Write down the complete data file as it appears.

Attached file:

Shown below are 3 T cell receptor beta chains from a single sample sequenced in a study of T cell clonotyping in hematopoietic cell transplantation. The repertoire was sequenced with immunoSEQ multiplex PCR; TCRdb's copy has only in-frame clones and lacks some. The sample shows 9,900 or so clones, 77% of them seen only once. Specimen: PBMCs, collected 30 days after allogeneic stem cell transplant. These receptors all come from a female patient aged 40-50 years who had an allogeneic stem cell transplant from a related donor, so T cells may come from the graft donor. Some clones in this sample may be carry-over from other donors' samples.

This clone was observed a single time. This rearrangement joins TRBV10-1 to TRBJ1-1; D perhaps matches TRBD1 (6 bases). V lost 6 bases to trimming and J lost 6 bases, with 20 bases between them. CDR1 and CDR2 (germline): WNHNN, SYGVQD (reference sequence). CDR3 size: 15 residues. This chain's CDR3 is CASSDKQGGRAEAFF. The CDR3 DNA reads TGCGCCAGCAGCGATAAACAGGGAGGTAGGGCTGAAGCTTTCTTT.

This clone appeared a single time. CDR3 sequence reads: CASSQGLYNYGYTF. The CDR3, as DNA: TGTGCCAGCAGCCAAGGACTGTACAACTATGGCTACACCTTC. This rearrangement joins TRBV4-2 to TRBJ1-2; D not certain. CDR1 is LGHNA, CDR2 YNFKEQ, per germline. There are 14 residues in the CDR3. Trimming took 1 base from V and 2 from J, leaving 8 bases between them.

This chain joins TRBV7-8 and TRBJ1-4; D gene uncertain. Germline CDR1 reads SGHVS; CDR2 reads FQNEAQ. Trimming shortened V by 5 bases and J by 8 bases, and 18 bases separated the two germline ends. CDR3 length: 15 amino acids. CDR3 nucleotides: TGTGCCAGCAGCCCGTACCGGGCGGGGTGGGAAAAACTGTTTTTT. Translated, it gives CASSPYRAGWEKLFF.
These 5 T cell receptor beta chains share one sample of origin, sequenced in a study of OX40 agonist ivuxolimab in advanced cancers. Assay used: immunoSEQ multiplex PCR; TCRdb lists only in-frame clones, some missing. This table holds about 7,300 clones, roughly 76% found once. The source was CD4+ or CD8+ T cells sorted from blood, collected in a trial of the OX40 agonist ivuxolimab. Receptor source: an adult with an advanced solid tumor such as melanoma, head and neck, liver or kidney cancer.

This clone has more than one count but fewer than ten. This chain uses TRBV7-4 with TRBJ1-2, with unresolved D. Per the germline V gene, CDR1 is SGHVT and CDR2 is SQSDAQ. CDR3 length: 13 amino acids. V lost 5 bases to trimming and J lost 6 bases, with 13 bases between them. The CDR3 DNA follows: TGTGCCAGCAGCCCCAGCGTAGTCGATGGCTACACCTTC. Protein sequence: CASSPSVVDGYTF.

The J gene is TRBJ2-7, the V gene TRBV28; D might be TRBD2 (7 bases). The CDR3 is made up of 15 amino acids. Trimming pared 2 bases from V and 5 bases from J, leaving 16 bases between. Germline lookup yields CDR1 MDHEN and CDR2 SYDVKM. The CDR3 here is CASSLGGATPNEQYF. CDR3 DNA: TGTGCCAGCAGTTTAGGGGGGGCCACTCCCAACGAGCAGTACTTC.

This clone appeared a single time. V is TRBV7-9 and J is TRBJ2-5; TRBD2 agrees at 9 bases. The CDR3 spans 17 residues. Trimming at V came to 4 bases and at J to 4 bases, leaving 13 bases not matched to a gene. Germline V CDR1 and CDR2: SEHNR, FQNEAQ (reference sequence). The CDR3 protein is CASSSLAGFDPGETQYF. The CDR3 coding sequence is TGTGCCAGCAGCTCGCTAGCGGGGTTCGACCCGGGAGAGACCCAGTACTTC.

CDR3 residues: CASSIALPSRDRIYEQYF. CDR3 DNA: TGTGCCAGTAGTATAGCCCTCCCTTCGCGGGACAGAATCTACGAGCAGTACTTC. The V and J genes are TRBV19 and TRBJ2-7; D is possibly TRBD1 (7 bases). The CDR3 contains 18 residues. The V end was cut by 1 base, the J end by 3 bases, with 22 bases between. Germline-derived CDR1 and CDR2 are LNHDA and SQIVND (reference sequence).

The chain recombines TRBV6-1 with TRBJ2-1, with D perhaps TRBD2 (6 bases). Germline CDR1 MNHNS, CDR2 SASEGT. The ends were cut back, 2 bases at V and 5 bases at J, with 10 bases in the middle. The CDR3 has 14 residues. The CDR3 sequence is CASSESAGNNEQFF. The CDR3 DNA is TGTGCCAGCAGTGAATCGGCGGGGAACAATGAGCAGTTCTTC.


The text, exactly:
Shown below are 3 T cell receptor beta chains from a single sample sequenced in a study of T cell clonotyping in hematopoietic cell transplantation. The repertoire was sequenced with immunoSEQ multiplex PCR; TCRdb's copy has only in-frame clones and lacks some. The sample shows 9,900 or so clones, 77% of them seen only once. Specimen: PBMCs, collected 30 days after allogeneic stem cell transplant. These receptors all come from a female patient aged 40-50 years who had an allogeneic stem cell transplant from a related donor, so T cells may come from the graft donor. Some clones in this sample may be carry-over from other donors' samples.

This clone was observed a single time. This rearrangement joins TRBV10-1 to TRBJ1-1; D perhaps matches TRBD1 (6 bases). V lost 6 bases to trimming and J lost 6 bases, with 20 bases between them. CDR1 and CDR2 (germline): WNHNN, SYGVQD (reference sequence). CDR3 size: 15 residues. This chain's CDR3 is CASSDKQGGRAEAFF. The CDR3 DNA reads TGCGCCAGCAGCGATAAACAGGGAGGTAGGGCTGAAGCTTTCTTT.

This clone appeared a single time. CDR3 sequence reads: CASSQGLYNYGYTF. The CDR3, as DNA: TGTGCCAGCAGCCAAGGACTGTACAACTATGGCTACACCTTC. This rearrangement joins TRBV4-2 to TRBJ1-2; D not certain. CDR1 is LGHNA, CDR2 YNFKEQ, per germline. There are 14 residues in the CDR3. Trimming took 1 base from V and 2 from J, leaving 8 bases between them.

This chain joins TRBV7-8 and TRBJ1-4; D gene uncertain. Germline CDR1 reads SGHVS; CDR2 reads FQNEAQ. Trimming shortened V by 5 bases and J by 8 bases, and 18 bases separated the two germline ends. CDR3 length: 15 amino acids. CDR3 nucleotides: TGTGCCAGCAGCCCGTACCGGGCGGGGTGGGAAAAACTGTTTTTT. Translated, it gives CASSPYRAGWEKLFF.
These 5 T cell receptor beta chains share one sample of origin, sequenced in a study of OX40 agonist ivuxolimab in advanced cancers. Assay used: immunoSEQ multiplex PCR; TCRdb lists only in-frame clones, some missing. This table holds about 7,300 clones, roughly 76% found once. The source was CD4+ or CD8+ T cells sorted from blood, collected in a trial of the OX40 agonist ivuxolimab. Receptor source: an adult with an advanced solid tumor such as melanoma, head and neck, liver or kidney cancer.

This clone has more than one count but fewer than ten. This chain uses TRBV7-4 with TRBJ1-2, with unresolved D. Per the germline V gene, CDR1 is SGHVT and CDR2 is SQSDAQ. CDR3 length: 13 amino acids. V lost 5 bases to trimming and J lost 6 bases, with 13 bases between them. The CDR3 DNA follows: TGTGCCAGCAGCCCCAGCGTAGTCGATGGCTACACCTTC. Protein sequence: CASSPSVVDGYTF.

The J gene is TRBJ2-7, the V gene TRBV28; D might be TRBD2 (7 bases). The CDR3 is made up of 15 amino acids. Trimming pared 2 bases from V and 5 bases from J, leaving 16 bases between. Germline lookup yields CDR1 MDHEN and CDR2 SYDVKM. The CDR3 here is CASSLGGATPNEQYF. CDR3 DNA: TGTGCCAGCAGTTTAGGGGGGGCCACTCCCAACGAGCAGTACTTC.

This clone appeared a single time. V is TRBV7-9 and J is TRBJ2-5; TRBD2 agrees at 9 bases. The CDR3 spans 17 residues. Trimming at V came to 4 bases and at J to 4 bases, leaving 13 bases not matched to a gene. Germline V CDR1 and CDR2: SEHNR, FQNEAQ (reference sequence). The CDR3 protein is CASSSLAGFDPGETQYF. The CDR3 coding sequence is TGTGCCAGCAGCTCGCTAGCGGGGTTCGACCCGGGAGAGACCCAGTACTTC.

CDR3 residues: CASSIALPSRDRIYEQYF. CDR3 DNA: TGTGCCAGTAGTATAGCCCTCCCTTCGCGGGACAGAATCTACGAGCAGTACTTC. The V and J genes are TRBV19 and TRBJ2-7; D is possibly TRBD1 (7 bases). The CDR3 contains 18 residues. The V end was cut by 1 base, the J end by 3 bases, with 22 bases between. Germline-derived CDR1 and CDR2 are LNHDA and SQIVND (reference sequence).

The chain recombines TRBV6-1 with TRBJ2-1, with D perhaps TRBD2 (6 bases). Germline CDR1 MNHNS, CDR2 SASEGT. The ends were cut back, 2 bases at V and 5 bases at J, with 10 bases in the middle. The CDR3 has 14 residues. The CDR3 sequence is CASSESAGNNEQFF. The CDR3 DNA is TGTGCCAGCAGTGAATCGGCGGGGAACAATGAGCAGTTCTTC.